Moments later, the trail opened. None of the milling riders headed for the trail. I shrugged and leaned forward in the saddle. If no one else was going... Consolation bounded up the rise and set off at a strong, working trot. She suffered a moment's hesitation as we passed along the road above our trailer, but a nudge in the ribs reminded her that we were off for a day's adventure. By the time we'd crossed the creekbed and started into the desert, I found myself actually working a bit to hold her in. A miracle!
Even better, this was no wrestling match such as Aaruba and I endured many times at the beginning of races. Rather, it was a discussion of enthusiasm versus restraint, and within a couple miles we'd agreed upon a steady trot punctuated by some walking down steep hills and over occasional gullies.
To my great surprise, the only other team in sight was Carol and Drifter. We leapfrogged along, alternately exchanging Consolation's calming effect for Drifter's "pull" up the trail. Only a few minutes seemed to pass before we encountered photographer Steve Bradley's familiar sign: Photo Ahead -- Space Out.
Consolation and I happened to be in the lead. We trotted happily along, ears up and smile in place, while Steve snapped our photo. Then, just as I called "Good morning," something on the other side of the trail caught Consolation's eye. A prey animal through and through, Consolation tends to leap first and asks questions later...and boy, did she leap. I was on the ground before I saw it coming, reins still in one hand, scrambling up with one dirty hip but no appreciable pain.
I mounted from the off side and was on the trail again within ten seconds, calling back reassurances to Carol's concern. I'm not sure Consolation ever quite figured out what happened, and I never did see what spooked her. Probaby one of those equinivorous sagebrush.
Eminently grateful not to have landed on a rock, I chatted with Carol as we followed the ribbons along more dirt trail, then up a long stretch of gravel road before cutting off again for a long climb up a rutted and beautiful trail that led to the top of a ridge. From our new vantage point, we looked back and were startled to see neither hide nor hair of another rider. We exchanged a look of mild concern. Where was everyone? Surely we couldn't be that far ahead! We'd hardly rushed; in fact, we'd walked nearly all of that last climb. Could we be off trail?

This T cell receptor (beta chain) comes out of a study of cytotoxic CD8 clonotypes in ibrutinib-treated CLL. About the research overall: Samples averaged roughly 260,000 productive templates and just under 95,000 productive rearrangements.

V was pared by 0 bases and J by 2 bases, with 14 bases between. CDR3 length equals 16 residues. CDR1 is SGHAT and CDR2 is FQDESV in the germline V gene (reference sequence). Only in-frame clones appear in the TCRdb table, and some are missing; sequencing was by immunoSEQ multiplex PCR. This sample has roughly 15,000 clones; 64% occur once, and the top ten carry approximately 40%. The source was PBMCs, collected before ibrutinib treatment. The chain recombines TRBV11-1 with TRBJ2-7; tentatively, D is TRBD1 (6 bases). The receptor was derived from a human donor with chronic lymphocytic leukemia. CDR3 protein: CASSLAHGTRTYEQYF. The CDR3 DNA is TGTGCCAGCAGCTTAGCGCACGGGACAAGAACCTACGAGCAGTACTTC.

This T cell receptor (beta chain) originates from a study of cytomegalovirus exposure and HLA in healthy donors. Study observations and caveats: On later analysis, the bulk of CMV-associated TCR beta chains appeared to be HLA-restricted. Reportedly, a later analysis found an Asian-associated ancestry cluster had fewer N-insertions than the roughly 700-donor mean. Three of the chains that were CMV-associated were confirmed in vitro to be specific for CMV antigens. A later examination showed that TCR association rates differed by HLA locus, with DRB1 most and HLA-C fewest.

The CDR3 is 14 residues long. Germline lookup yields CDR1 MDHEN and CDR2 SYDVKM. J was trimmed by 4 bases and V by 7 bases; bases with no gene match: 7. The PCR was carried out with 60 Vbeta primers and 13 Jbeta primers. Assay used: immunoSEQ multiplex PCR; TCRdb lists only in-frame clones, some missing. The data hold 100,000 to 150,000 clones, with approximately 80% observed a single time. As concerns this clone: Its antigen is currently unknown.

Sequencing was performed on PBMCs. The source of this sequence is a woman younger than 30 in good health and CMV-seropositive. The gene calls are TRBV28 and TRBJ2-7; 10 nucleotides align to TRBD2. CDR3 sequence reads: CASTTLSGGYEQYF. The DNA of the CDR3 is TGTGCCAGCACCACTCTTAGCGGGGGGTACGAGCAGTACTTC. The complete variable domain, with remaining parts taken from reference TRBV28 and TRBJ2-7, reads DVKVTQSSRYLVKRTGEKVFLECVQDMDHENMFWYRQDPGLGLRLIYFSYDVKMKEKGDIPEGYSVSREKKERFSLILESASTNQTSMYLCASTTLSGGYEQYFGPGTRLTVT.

But no, there were our ribbons, leading away across the ridge. There weren't many extras, but "comfort ribbons" were hardly necessary as the trail was clear and no turnoffs presented themselves. We trotted on, wind rushing in our ears, glancing back on occasion with the full expectation that other riders would soon appear.
They never did. Eventually, the vet check materialized before us and we dismounted to walk in. Consolation was at criteria immediately upon arrival. She helped herself to a long drink, then vetted through with all A's. Restless and determined to spend most of her time staring across the plain for incoming horses (the next LD riders proved to be about 10 minutes behind Carol and myself), Consolation nonetheless consumed a reasonable quantity of hay before the end of our hold.